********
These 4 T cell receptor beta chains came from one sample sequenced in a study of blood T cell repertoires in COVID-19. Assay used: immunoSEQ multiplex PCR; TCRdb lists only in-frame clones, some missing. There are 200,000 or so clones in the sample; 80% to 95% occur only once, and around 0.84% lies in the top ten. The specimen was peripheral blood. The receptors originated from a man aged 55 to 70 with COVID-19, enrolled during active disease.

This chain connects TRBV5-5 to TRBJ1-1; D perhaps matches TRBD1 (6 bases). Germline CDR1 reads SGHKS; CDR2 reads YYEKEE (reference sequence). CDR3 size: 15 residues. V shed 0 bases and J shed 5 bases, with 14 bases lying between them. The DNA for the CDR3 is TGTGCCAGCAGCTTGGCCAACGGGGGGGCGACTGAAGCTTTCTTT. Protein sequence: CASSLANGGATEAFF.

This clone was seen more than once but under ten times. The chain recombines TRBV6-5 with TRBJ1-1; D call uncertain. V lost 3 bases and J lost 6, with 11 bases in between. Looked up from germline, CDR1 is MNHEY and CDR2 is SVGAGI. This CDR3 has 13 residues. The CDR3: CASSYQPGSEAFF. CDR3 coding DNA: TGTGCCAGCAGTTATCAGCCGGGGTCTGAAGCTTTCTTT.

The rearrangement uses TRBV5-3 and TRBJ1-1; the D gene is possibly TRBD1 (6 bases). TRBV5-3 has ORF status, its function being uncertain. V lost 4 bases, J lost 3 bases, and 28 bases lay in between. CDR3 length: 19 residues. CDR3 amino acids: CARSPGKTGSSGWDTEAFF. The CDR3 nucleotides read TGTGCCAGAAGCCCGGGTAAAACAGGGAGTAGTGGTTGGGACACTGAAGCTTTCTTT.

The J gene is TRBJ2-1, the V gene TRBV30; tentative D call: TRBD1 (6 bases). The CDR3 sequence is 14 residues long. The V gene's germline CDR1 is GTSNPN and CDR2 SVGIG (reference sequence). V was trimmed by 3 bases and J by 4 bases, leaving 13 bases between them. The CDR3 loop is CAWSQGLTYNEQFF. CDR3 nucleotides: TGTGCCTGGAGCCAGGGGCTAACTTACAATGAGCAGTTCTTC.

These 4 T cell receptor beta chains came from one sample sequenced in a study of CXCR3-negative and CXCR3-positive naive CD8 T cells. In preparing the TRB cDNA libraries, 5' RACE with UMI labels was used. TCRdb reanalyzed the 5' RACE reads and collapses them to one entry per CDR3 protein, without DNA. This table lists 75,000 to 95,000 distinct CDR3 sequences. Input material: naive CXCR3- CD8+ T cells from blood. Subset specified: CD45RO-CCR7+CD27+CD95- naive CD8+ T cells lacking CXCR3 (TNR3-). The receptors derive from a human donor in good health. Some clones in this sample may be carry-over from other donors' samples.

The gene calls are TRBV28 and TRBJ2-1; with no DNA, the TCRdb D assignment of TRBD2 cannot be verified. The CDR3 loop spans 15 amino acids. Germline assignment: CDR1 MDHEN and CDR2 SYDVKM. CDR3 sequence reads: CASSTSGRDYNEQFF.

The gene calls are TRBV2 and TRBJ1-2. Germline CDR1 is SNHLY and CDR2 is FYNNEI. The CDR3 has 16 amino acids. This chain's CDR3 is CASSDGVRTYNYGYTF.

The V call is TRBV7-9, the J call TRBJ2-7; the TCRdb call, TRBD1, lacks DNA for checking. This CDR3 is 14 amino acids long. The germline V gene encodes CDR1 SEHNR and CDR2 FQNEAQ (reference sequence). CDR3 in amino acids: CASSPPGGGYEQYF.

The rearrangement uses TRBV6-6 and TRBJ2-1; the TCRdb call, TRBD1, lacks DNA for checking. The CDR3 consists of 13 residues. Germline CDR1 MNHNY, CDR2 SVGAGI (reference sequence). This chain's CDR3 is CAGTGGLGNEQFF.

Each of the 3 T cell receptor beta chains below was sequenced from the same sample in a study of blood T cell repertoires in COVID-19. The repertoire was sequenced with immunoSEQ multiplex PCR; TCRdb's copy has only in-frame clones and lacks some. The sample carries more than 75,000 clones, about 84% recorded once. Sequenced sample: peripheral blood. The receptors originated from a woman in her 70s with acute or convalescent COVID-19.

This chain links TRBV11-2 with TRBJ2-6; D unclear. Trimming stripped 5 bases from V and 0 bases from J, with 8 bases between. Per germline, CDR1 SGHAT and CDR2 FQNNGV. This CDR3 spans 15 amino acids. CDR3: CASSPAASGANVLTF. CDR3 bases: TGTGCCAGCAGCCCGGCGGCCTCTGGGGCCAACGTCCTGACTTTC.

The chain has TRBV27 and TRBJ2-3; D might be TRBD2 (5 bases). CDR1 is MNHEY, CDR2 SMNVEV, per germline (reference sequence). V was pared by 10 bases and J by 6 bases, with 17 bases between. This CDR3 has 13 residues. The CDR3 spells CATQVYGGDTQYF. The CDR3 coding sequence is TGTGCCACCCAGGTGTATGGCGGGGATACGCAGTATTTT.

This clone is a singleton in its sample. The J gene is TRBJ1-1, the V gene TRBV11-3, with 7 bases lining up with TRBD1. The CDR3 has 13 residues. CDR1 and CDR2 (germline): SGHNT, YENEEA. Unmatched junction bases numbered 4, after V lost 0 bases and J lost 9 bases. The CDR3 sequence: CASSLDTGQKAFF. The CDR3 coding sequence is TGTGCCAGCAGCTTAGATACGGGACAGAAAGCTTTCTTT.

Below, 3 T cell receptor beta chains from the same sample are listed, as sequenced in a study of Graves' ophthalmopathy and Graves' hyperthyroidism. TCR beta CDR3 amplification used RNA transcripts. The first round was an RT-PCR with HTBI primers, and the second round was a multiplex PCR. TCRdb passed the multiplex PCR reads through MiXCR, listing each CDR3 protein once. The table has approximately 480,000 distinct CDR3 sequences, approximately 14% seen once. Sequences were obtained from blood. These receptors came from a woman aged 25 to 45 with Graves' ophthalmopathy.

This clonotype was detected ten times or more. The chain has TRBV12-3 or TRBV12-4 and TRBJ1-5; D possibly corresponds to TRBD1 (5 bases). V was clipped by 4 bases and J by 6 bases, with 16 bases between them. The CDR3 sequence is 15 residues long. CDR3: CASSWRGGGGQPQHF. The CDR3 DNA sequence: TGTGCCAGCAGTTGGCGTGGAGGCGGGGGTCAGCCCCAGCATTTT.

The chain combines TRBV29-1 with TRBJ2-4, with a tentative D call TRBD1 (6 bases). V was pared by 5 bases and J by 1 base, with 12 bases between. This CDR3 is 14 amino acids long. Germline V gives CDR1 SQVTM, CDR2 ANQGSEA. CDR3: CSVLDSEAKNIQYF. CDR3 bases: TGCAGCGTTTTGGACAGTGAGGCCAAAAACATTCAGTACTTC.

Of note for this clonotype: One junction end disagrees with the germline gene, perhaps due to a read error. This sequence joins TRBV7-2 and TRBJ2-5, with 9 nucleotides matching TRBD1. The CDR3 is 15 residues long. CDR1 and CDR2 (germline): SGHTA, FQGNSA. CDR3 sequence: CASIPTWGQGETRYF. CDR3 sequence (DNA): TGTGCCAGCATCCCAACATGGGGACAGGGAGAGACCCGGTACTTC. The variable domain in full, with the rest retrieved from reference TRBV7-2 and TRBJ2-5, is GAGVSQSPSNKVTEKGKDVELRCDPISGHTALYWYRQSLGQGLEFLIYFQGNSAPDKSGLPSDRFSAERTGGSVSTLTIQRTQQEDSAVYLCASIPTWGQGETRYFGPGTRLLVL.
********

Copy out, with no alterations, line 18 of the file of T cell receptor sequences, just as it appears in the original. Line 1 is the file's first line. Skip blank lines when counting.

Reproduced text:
Of note for this clonotype: One junction end disagrees with the germline gene, perhaps due to a read error. This sequence joins TRBV7-2 and TRBJ2-5, with 9 nucleotides matching TRBD1. The CDR3 is 15 residues long. CDR1 and CDR2 (germline): SGHTA, FQGNSA. CDR3 sequence: CASIPTWGQGETRYF. CDR3 sequence (DNA): TGTGCCAGCATCCCAACATGGGGACAGGGAGAGACCCGGTACTTC. The variable domain in full, with the rest retrieved from reference TRBV7-2 and TRBJ2-5, is GAGVSQSPSNKVTEKGKDVELRCDPISGHTALYWYRQSLGQGLEFLIYFQGNSAPDKSGLPSDRFSAERTGGSVSTLTIQRTQQEDSAVYLCASIPTWGQGETRYFGPGTRLLVL.